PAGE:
Communicable Diseases, Emerging/veterinary , Coronaviridae Infections/veterinary , Coronaviridae/isolation & purification , Polymerase Chain Reaction , Swine Diseases/diagnosis , Animals , Coinfection/diagnosis , Coinfection/veterinary , Communicable Diseases, Emerging/diagnosis , Coronaviridae/genetics , Coronaviridae Infections/diagnosis , Diarrhea/diagnosis , Diarrhea/veterinary , Open Reading Frames/genetics , Polymerase Chain Reaction/standards , RNA, Viral/genetics , Reproducibility of Results , Sensitivity and Specificity , Swine
6.
Drug Discov Today ; 25(4): 668-688, 2020 04.
Article in English | MEDLINE | ID: covidwho-2569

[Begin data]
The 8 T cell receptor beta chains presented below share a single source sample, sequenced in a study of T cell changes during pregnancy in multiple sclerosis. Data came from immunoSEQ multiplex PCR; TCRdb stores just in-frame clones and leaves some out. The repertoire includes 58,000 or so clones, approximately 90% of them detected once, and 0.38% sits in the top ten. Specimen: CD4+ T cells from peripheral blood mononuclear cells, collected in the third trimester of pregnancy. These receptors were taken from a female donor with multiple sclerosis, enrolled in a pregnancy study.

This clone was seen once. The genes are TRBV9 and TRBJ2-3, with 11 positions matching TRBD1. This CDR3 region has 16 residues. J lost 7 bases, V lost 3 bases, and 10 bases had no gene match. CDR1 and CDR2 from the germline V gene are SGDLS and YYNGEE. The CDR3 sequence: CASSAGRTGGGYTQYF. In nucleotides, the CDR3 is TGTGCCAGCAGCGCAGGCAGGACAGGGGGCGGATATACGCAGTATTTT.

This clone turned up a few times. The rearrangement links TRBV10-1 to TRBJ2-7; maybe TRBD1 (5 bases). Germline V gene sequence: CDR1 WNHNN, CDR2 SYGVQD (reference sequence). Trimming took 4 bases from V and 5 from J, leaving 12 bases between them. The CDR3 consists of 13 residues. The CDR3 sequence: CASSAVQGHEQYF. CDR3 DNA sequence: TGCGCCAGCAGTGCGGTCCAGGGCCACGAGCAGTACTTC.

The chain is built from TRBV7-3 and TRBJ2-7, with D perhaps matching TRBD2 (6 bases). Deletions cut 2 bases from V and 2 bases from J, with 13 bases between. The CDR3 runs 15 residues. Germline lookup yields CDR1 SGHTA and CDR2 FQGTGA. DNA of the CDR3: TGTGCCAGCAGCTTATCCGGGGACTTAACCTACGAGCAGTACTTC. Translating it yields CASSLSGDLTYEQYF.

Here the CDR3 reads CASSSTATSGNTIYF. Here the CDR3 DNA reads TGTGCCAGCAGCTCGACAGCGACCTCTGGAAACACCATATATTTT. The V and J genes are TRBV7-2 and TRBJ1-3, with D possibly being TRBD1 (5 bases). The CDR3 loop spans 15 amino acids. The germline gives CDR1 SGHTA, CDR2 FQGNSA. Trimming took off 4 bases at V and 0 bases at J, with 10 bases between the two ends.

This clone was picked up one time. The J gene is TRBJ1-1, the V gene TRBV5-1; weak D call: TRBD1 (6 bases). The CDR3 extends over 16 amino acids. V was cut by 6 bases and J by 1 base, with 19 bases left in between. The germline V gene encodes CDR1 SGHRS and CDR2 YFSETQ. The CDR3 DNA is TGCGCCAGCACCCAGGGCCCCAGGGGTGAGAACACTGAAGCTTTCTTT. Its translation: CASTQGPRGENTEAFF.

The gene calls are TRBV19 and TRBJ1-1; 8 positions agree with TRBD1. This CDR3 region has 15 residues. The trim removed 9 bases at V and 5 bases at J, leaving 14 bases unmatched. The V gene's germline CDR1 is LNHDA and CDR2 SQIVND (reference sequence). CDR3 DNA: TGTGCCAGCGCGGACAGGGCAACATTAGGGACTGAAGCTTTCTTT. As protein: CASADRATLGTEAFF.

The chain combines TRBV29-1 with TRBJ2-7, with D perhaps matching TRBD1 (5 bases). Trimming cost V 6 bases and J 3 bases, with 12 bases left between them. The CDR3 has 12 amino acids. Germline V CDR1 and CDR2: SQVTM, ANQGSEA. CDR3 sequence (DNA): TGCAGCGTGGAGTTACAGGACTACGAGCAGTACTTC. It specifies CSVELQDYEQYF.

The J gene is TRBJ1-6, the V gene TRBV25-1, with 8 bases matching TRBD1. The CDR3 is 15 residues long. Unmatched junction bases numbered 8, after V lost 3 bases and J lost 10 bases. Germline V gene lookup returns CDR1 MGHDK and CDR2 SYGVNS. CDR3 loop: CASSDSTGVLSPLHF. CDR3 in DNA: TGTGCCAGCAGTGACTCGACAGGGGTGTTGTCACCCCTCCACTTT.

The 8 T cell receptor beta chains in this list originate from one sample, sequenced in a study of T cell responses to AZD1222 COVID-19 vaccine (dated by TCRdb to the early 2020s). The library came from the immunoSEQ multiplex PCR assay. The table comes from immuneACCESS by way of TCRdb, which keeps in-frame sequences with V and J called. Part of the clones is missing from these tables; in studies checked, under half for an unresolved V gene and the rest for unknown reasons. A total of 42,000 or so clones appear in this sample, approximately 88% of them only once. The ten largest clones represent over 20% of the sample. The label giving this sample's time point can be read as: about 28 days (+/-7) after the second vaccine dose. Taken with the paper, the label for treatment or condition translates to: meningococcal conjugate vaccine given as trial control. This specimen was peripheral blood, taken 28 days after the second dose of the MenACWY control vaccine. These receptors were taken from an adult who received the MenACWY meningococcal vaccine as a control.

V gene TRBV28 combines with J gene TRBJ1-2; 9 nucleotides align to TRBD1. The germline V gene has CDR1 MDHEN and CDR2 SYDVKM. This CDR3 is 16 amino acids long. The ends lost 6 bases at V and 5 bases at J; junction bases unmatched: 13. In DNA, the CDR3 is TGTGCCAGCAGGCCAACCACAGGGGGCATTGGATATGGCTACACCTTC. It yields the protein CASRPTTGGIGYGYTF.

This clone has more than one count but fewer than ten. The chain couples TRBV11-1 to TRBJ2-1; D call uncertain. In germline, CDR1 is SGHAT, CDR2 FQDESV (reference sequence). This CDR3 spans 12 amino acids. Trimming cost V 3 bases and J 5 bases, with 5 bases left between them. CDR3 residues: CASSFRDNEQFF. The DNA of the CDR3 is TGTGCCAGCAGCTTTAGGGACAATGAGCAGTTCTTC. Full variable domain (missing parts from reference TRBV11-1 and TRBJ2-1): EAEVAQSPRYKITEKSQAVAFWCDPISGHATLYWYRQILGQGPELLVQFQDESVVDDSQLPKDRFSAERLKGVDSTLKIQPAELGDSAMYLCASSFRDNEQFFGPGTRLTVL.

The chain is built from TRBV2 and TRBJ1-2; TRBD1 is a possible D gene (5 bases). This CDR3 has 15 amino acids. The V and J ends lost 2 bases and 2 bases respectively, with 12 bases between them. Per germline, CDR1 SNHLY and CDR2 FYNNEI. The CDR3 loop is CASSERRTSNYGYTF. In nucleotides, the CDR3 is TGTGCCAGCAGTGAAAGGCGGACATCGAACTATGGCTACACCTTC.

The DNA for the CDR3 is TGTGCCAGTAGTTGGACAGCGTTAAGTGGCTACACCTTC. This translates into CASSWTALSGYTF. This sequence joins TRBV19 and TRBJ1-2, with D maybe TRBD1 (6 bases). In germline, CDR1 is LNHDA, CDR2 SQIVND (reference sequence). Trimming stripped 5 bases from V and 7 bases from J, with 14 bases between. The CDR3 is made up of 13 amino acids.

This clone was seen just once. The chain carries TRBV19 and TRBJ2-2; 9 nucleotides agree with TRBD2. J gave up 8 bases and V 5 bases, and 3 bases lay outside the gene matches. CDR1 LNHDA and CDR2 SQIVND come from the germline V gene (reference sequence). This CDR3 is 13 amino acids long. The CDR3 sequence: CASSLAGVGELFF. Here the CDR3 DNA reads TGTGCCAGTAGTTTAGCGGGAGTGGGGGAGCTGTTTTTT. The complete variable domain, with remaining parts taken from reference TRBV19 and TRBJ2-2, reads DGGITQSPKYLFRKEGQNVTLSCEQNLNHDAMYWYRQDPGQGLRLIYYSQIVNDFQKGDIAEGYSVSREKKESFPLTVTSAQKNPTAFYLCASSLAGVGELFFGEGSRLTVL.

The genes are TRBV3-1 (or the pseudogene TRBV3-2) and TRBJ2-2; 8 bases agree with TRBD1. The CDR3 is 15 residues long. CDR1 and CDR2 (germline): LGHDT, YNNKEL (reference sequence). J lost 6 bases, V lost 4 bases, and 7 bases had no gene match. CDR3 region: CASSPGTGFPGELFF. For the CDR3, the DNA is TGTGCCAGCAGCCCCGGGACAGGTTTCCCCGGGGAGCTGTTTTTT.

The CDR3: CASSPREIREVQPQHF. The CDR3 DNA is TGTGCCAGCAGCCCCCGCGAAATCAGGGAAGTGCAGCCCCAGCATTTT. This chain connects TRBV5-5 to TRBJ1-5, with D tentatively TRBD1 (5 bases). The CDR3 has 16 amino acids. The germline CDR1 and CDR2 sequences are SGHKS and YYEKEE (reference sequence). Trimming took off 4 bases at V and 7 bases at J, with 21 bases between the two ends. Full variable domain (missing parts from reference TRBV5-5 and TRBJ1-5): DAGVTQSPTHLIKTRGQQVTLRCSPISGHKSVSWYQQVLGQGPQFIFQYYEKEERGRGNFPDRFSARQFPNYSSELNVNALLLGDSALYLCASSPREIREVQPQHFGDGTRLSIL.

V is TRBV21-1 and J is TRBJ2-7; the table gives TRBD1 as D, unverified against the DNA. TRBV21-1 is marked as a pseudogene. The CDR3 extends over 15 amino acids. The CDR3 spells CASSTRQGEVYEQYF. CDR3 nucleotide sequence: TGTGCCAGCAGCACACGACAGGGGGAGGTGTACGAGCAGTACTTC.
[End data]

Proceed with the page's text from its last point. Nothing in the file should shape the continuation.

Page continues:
ABSTRACT

Human coronaviruses (CoVs) are enveloped viruses with a positive-sense single-stranded RNA genome. Currently, six human CoVs have been reported including human coronavirus 229E (HCoV-229E), OC43 (HCoV-OC43), NL63 (HCoV-NL63), HKU1 (HCoV-HKU1), severe acute respiratory syndrome (SARS) coronavirus (SARS-CoV), and MiddleEast respiratory syndrome (MERS) coronavirus (MERS-CoV). They cause moderate to severe respiratory and intestinal infections in humans. In this review, we focus on recent advances in the research and development of small-molecule anti-human coronavirus therapies targeting different stages of the CoV life cycle.


Subject(s)
Antiviral Agents/therapeutic use , Coronaviridae Infections/drug therapy , Coronavirus/drug effects , Drug Design , Drug Development , Molecular Targeted Therapy , Animals , Antiviral Agents/adverse effects , Antiviral Agents/chemistry , Coronaviridae Infections/diagnosis , Coronaviridae Infections/virology , Coronavirus/growth & development , Coronavirus/pathogenicity , Humans , Molecular Structure , Structure-Activity Relationship